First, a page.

FAQs about the myelin sheath and MS

Multiple sclerosis is caused by inflammation in the central nervous system, comprised of the brain, spinal cord, and optic nerves. This inflammation causes damage to nerve cells and results in demyelination — the destruction and loss of the myelin sheath, the protective coating around nerve fibers. Such damage to the central nervous system mainly is responsible for the symptoms of the disease.

Myelin damage in people with multiple sclerosis can be detected by MRI scans. On these imaging scans, areas of myelin damage and inflammation appear as lesions. There are several types of advanced MRI techniques and analytical strategies that can be used to assess damage to the myelin sheath. These include: magnetization transfer (based on the use of radiofrequency pulses to estimate myelin content); myelin water fraction imaging (based on the production of myelin water maps — by looking at water molecules “trapped” between the layers of myelin sheath — to assess myelin status/content); and diffusion tensor imaging (a technique to estimate myelin content based on tissue structure information obtained by measuring water diffusion).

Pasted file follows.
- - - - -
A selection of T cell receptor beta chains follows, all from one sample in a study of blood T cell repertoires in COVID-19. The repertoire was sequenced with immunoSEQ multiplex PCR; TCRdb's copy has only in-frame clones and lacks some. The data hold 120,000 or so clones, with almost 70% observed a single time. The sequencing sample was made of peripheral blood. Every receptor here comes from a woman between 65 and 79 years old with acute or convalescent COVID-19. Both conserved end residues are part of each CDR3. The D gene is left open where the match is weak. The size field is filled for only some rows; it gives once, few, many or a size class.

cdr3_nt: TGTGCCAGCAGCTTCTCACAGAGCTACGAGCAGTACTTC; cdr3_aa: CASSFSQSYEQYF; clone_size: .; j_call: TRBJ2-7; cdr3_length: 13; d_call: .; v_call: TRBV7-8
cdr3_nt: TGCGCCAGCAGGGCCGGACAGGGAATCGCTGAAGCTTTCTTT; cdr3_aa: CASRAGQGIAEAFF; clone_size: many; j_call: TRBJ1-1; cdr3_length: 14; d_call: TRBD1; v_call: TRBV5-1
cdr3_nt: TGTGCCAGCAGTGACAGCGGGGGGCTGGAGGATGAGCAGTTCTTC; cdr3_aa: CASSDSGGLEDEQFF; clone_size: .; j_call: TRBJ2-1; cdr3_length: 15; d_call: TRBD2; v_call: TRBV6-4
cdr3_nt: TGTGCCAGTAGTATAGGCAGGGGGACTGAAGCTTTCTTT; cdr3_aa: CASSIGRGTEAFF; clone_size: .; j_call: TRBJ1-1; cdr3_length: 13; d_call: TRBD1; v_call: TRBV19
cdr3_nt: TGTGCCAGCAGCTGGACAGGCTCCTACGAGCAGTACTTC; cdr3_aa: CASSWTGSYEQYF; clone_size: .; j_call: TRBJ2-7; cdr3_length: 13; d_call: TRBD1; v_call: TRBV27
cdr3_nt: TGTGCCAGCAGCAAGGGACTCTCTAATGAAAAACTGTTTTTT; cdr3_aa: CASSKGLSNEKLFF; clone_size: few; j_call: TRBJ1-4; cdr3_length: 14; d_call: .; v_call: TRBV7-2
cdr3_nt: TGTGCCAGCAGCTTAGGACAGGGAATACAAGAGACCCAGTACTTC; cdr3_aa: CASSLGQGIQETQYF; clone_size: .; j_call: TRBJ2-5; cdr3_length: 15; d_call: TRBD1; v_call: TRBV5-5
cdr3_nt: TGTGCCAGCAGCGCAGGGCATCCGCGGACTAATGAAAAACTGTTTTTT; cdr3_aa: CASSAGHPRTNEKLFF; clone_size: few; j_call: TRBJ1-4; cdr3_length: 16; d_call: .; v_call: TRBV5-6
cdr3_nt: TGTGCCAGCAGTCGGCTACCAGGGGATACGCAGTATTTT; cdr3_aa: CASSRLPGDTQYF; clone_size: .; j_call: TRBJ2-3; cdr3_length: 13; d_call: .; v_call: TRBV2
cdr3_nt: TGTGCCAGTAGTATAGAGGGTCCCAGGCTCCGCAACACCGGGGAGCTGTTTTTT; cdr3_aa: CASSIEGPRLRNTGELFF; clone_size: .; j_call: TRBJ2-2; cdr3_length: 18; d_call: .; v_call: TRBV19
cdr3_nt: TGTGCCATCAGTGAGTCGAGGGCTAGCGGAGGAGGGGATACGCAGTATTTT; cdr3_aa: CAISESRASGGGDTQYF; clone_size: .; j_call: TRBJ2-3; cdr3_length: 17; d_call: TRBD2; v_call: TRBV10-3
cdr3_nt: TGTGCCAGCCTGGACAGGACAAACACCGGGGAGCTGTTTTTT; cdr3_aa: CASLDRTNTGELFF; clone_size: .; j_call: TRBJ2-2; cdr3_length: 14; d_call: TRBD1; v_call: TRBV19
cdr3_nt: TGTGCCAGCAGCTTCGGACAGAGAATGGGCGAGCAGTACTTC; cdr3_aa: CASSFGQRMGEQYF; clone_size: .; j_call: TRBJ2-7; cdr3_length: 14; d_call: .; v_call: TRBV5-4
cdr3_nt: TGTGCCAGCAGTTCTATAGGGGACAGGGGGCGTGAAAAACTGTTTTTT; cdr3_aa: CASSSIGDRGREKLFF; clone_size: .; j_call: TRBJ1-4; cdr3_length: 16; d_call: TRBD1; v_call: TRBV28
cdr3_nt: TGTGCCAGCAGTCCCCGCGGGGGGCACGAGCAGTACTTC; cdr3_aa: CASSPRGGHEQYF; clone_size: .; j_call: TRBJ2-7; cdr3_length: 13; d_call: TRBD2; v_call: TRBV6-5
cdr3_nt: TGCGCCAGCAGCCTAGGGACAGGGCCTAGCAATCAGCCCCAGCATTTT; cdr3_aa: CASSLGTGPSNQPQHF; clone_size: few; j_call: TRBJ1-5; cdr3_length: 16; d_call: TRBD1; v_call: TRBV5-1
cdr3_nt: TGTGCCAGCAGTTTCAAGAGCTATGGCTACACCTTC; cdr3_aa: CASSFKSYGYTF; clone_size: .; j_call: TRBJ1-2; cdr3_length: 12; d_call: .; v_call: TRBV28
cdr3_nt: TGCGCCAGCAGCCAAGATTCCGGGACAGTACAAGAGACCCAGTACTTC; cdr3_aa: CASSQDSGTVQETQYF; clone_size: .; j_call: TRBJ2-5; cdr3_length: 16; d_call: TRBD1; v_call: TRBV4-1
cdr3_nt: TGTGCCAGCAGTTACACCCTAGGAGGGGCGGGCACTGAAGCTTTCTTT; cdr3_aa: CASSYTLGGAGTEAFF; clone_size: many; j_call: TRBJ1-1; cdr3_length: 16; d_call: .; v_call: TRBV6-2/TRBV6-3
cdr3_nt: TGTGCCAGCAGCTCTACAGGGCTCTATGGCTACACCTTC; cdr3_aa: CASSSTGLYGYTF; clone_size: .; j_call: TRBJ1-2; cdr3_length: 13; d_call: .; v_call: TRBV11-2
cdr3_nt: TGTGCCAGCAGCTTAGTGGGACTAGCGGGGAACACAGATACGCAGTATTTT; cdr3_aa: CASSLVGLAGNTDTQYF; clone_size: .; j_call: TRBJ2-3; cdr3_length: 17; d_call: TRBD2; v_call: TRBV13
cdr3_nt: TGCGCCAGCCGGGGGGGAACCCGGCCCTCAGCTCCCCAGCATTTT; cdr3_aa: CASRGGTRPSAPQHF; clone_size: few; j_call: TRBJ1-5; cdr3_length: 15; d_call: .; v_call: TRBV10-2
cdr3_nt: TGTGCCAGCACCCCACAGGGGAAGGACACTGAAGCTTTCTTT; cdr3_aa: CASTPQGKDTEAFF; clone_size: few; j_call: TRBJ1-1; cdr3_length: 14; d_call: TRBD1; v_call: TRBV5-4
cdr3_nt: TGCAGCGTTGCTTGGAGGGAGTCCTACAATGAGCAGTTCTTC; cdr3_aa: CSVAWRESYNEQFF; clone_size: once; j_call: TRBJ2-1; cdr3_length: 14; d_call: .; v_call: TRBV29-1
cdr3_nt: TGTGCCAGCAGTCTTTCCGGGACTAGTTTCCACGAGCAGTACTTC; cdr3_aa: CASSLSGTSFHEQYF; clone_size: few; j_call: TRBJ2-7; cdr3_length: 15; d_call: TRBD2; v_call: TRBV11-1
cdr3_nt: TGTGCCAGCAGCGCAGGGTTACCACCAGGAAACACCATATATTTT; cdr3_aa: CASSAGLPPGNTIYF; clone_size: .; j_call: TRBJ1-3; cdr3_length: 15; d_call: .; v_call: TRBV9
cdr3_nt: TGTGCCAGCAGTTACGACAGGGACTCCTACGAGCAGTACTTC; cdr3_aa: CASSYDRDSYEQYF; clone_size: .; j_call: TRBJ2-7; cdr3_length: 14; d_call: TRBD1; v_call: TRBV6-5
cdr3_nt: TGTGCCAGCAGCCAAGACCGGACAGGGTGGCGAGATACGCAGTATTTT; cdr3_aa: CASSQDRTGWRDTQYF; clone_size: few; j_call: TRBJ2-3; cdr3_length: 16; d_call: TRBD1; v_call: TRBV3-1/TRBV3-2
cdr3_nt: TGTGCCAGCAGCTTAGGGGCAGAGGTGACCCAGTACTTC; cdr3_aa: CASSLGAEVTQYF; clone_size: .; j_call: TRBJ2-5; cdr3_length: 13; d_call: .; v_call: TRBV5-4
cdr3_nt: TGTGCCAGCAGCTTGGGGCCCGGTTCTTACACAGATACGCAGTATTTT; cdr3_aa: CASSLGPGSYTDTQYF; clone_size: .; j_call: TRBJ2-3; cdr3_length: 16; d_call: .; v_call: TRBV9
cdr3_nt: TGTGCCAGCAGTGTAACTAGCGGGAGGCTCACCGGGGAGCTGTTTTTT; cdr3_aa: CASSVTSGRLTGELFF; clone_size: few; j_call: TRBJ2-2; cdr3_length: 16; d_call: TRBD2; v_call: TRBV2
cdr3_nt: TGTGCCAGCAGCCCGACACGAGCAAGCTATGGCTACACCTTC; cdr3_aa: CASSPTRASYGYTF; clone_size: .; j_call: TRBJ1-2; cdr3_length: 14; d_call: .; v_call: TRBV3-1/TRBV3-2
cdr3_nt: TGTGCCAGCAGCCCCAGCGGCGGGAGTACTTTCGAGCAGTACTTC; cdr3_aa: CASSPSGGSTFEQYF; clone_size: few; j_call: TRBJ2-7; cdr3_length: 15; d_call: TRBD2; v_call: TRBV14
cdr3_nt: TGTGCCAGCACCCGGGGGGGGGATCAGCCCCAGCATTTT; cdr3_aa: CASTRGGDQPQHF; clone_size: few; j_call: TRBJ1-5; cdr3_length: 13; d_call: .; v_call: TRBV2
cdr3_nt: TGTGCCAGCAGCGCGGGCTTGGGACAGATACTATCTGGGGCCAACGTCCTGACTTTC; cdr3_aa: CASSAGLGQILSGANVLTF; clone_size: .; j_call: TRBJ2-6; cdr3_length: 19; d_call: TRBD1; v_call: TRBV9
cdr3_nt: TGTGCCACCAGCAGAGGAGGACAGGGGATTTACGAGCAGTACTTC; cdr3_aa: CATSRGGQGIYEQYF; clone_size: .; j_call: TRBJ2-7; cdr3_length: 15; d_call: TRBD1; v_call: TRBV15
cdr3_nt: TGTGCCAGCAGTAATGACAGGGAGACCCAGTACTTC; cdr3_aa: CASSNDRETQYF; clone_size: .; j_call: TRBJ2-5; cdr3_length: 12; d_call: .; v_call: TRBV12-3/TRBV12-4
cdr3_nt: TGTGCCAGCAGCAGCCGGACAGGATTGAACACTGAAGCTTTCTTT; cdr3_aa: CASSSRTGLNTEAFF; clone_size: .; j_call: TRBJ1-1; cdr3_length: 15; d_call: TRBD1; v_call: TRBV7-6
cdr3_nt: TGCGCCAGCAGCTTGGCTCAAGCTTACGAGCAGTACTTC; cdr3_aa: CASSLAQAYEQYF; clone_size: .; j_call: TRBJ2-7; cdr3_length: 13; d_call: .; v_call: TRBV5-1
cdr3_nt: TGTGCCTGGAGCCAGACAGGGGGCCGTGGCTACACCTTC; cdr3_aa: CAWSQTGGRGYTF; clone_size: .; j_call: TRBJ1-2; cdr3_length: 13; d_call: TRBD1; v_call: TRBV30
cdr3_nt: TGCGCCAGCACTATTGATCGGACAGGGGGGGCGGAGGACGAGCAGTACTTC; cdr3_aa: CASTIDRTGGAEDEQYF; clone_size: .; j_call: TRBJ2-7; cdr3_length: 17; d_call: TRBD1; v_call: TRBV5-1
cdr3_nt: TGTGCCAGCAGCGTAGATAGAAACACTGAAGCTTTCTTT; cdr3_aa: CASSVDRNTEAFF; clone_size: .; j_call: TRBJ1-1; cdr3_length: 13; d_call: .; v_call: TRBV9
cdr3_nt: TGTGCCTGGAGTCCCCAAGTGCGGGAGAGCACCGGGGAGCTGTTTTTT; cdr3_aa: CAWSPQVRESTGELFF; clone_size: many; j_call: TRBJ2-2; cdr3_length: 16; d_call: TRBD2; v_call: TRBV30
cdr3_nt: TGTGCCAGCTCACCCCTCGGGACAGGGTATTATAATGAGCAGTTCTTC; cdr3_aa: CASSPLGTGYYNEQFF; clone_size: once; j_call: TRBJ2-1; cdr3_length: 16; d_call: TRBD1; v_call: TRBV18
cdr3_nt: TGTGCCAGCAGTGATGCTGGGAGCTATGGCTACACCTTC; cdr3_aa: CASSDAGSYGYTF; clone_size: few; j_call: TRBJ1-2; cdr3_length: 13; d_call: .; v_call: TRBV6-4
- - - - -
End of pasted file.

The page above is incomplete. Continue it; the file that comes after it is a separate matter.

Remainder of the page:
The myelin sheath is needed for nerve cells to efficiently send electrical signals. If myelin is damaged or destroyed, the normal flow of these signals is interrupted and may lead to symptoms. The specific symptoms arising from damaged myelin depend on where the damage has taken place. For example, damage to the optic nerves (that connect the eyeballs to the brain) may result in visual symptoms, whereas damage in nerve cells of the spinal cord is commonly linked with motor symptoms, sensory problems, and trouble controlling the bladder and bowels.

It is possible for the body to repair a damaged myelin sheath. This process is led mainly by myelin-producing cells called oligodendrocytes. However, myelin repair is not a very efficient process in patients with multiple sclerosis. Thus, finding ways to promote better myelin repair is an active area of research.

B12 is a vitamin that is necessary for maintaining the health of the myelin sheath. Abnormally low B12 levels may cause MS-like symptoms. However, there is no robust evidence to support that B12 supplements provide additional benefit to patients with multiple sclerosis who have normal levels of the vitamin.

Related Articles